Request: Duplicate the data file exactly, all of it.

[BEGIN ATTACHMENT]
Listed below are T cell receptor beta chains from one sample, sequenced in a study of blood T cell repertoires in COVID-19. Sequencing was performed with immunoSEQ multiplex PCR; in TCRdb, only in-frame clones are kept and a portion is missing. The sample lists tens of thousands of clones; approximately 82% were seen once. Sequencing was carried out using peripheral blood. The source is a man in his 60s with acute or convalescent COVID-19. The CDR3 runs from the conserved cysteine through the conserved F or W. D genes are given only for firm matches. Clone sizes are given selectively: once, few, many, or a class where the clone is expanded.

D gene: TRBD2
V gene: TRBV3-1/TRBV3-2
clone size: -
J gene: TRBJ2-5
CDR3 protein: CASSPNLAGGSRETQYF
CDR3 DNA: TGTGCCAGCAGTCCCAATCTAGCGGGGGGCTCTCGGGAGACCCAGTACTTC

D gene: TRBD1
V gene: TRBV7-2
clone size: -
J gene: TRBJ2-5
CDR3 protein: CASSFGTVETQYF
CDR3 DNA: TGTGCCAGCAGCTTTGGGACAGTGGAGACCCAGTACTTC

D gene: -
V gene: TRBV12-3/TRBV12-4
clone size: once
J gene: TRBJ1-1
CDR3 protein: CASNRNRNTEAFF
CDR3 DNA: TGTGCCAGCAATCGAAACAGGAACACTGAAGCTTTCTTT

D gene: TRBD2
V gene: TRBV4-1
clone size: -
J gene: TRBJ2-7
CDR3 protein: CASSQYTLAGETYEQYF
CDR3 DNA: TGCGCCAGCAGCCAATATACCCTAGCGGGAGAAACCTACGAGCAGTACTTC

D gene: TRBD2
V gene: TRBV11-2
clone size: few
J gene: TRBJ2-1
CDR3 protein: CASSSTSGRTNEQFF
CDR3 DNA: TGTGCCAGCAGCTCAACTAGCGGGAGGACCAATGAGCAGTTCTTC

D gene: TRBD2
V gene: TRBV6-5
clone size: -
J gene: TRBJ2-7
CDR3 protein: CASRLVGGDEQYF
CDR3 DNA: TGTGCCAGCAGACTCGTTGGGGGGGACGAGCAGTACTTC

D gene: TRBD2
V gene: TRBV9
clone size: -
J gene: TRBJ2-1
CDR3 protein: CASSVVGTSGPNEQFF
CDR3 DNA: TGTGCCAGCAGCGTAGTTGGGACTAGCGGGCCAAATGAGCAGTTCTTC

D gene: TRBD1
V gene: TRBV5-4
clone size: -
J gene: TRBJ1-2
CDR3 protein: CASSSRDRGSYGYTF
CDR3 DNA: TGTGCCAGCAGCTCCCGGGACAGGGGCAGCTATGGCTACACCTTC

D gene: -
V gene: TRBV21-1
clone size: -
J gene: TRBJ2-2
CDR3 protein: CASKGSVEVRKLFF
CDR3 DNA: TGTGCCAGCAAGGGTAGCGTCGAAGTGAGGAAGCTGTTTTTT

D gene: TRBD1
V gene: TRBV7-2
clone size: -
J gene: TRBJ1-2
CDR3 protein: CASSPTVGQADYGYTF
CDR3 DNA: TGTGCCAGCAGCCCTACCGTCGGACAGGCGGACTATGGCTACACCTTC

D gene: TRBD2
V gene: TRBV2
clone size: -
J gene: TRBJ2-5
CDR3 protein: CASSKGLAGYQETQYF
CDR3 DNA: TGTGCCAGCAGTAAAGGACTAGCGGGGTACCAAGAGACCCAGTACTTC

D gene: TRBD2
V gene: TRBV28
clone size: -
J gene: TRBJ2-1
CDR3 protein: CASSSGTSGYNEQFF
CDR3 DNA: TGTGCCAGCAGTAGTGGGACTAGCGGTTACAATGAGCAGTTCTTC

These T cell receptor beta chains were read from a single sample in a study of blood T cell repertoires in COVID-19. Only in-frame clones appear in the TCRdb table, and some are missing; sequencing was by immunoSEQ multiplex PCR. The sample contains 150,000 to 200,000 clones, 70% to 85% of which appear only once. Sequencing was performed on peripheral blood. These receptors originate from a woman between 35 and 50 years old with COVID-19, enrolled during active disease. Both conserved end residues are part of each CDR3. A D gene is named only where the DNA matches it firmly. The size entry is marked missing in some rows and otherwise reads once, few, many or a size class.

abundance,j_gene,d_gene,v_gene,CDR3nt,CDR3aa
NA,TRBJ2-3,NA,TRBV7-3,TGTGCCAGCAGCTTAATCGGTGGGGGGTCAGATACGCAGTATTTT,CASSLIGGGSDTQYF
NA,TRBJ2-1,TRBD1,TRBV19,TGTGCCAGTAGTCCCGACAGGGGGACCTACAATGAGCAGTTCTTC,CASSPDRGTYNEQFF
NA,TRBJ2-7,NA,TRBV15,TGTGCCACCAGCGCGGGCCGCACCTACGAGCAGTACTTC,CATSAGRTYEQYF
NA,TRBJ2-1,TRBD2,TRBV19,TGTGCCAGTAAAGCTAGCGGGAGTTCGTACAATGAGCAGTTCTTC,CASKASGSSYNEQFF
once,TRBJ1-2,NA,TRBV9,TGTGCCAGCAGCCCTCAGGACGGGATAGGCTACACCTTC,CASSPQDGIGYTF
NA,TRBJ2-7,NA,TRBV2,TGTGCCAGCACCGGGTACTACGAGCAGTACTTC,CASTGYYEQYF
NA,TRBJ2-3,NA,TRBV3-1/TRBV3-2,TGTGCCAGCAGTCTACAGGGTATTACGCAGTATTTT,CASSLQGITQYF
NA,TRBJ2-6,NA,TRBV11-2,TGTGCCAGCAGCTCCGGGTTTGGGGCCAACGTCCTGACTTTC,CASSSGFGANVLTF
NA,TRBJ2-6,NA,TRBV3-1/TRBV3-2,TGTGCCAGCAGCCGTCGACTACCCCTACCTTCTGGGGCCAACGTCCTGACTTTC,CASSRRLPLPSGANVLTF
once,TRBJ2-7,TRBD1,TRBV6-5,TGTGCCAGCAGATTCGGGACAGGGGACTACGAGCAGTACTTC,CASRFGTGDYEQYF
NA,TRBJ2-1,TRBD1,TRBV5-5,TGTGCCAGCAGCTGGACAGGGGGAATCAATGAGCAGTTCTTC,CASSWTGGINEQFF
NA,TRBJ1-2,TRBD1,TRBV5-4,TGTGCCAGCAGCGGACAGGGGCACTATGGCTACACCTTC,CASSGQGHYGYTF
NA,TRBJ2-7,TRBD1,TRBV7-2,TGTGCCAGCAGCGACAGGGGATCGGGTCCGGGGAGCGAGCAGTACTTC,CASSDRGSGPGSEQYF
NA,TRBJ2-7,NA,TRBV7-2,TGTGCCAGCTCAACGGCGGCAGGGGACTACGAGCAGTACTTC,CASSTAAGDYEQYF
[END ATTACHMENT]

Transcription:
Listed below are T cell receptor beta chains from one sample, sequenced in a study of blood T cell repertoires in COVID-19. Sequencing was performed with immunoSEQ multiplex PCR; in TCRdb, only in-frame clones are kept and a portion is missing. The sample lists tens of thousands of clones; approximately 82% were seen once. Sequencing was carried out using peripheral blood. The source is a man in his 60s with acute or convalescent COVID-19. The CDR3 runs from the conserved cysteine through the conserved F or W. D genes are given only for firm matches. Clone sizes are given selectively: once, few, many, or a class where the clone is expanded.

D gene: TRBD2
V gene: TRBV3-1/TRBV3-2
clone size: -
J gene: TRBJ2-5
CDR3 protein: CASSPNLAGGSRETQYF
CDR3 DNA: TGTGCCAGCAGTCCCAATCTAGCGGGGGGCTCTCGGGAGACCCAGTACTTC

D gene: TRBD1
V gene: TRBV7-2
clone size: -
J gene: TRBJ2-5
CDR3 protein: CASSFGTVETQYF
CDR3 DNA: TGTGCCAGCAGCTTTGGGACAGTGGAGACCCAGTACTTC

D gene: -
V gene: TRBV12-3/TRBV12-4
clone size: once
J gene: TRBJ1-1
CDR3 protein: CASNRNRNTEAFF
CDR3 DNA: TGTGCCAGCAATCGAAACAGGAACACTGAAGCTTTCTTT

D gene: TRBD2
V gene: TRBV4-1
clone size: -
J gene: TRBJ2-7
CDR3 protein: CASSQYTLAGETYEQYF
CDR3 DNA: TGCGCCAGCAGCCAATATACCCTAGCGGGAGAAACCTACGAGCAGTACTTC

D gene: TRBD2
V gene: TRBV11-2
clone size: few
J gene: TRBJ2-1
CDR3 protein: CASSSTSGRTNEQFF
CDR3 DNA: TGTGCCAGCAGCTCAACTAGCGGGAGGACCAATGAGCAGTTCTTC

D gene: TRBD2
V gene: TRBV6-5
clone size: -
J gene: TRBJ2-7
CDR3 protein: CASRLVGGDEQYF
CDR3 DNA: TGTGCCAGCAGACTCGTTGGGGGGGACGAGCAGTACTTC

D gene: TRBD2
V gene: TRBV9
clone size: -
J gene: TRBJ2-1
CDR3 protein: CASSVVGTSGPNEQFF
CDR3 DNA: TGTGCCAGCAGCGTAGTTGGGACTAGCGGGCCAAATGAGCAGTTCTTC

D gene: TRBD1
V gene: TRBV5-4
clone size: -
J gene: TRBJ1-2
CDR3 protein: CASSSRDRGSYGYTF
CDR3 DNA: TGTGCCAGCAGCTCCCGGGACAGGGGCAGCTATGGCTACACCTTC

D gene: -
V gene: TRBV21-1
clone size: -
J gene: TRBJ2-2
CDR3 protein: CASKGSVEVRKLFF
CDR3 DNA: TGTGCCAGCAAGGGTAGCGTCGAAGTGAGGAAGCTGTTTTTT

D gene: TRBD1
V gene: TRBV7-2
clone size: -
J gene: TRBJ1-2
CDR3 protein: CASSPTVGQADYGYTF
CDR3 DNA: TGTGCCAGCAGCCCTACCGTCGGACAGGCGGACTATGGCTACACCTTC

D gene: TRBD2
V gene: TRBV2
clone size: -
J gene: TRBJ2-5
CDR3 protein: CASSKGLAGYQETQYF
CDR3 DNA: TGTGCCAGCAGTAAAGGACTAGCGGGGTACCAAGAGACCCAGTACTTC

D gene: TRBD2
V gene: TRBV28
clone size: -
J gene: TRBJ2-1
CDR3 protein: CASSSGTSGYNEQFF
CDR3 DNA: TGTGCCAGCAGTAGTGGGACTAGCGGTTACAATGAGCAGTTCTTC

These T cell receptor beta chains were read from a single sample in a study of blood T cell repertoires in COVID-19. Only in-frame clones appear in the TCRdb table, and some are missing; sequencing was by immunoSEQ multiplex PCR. The sample contains 150,000 to 200,000 clones, 70% to 85% of which appear only once. Sequencing was performed on peripheral blood. These receptors originate from a woman between 35 and 50 years old with COVID-19, enrolled during active disease. Both conserved end residues are part of each CDR3. A D gene is named only where the DNA matches it firmly. The size entry is marked missing in some rows and otherwise reads once, few, many or a size class.

abundance,j_gene,d_gene,v_gene,CDR3nt,CDR3aa
NA,TRBJ2-3,NA,TRBV7-3,TGTGCCAGCAGCTTAATCGGTGGGGGGTCAGATACGCAGTATTTT,CASSLIGGGSDTQYF
NA,TRBJ2-1,TRBD1,TRBV19,TGTGCCAGTAGTCCCGACAGGGGGACCTACAATGAGCAGTTCTTC,CASSPDRGTYNEQFF
NA,TRBJ2-7,NA,TRBV15,TGTGCCACCAGCGCGGGCCGCACCTACGAGCAGTACTTC,CATSAGRTYEQYF
NA,TRBJ2-1,TRBD2,TRBV19,TGTGCCAGTAAAGCTAGCGGGAGTTCGTACAATGAGCAGTTCTTC,CASKASGSSYNEQFF
once,TRBJ1-2,NA,TRBV9,TGTGCCAGCAGCCCTCAGGACGGGATAGGCTACACCTTC,CASSPQDGIGYTF
NA,TRBJ2-7,NA,TRBV2,TGTGCCAGCACCGGGTACTACGAGCAGTACTTC,CASTGYYEQYF
NA,TRBJ2-3,NA,TRBV3-1/TRBV3-2,TGTGCCAGCAGTCTACAGGGTATTACGCAGTATTTT,CASSLQGITQYF
NA,TRBJ2-6,NA,TRBV11-2,TGTGCCAGCAGCTCCGGGTTTGGGGCCAACGTCCTGACTTTC,CASSSGFGANVLTF
NA,TRBJ2-6,NA,TRBV3-1/TRBV3-2,TGTGCCAGCAGCCGTCGACTACCCCTACCTTCTGGGGCCAACGTCCTGACTTTC,CASSRRLPLPSGANVLTF
once,TRBJ2-7,TRBD1,TRBV6-5,TGTGCCAGCAGATTCGGGACAGGGGACTACGAGCAGTACTTC,CASRFGTGDYEQYF
NA,TRBJ2-1,TRBD1,TRBV5-5,TGTGCCAGCAGCTGGACAGGGGGAATCAATGAGCAGTTCTTC,CASSWTGGINEQFF
NA,TRBJ1-2,TRBD1,TRBV5-4,TGTGCCAGCAGCGGACAGGGGCACTATGGCTACACCTTC,CASSGQGHYGYTF
NA,TRBJ2-7,TRBD1,TRBV7-2,TGTGCCAGCAGCGACAGGGGATCGGGTCCGGGGAGCGAGCAGTACTTC,CASSDRGSGPGSEQYF
NA,TRBJ2-7,NA,TRBV7-2,TGTGCCAGCTCAACGGCGGCAGGGGACTACGAGCAGTACTTC,CASSTAAGDYEQYF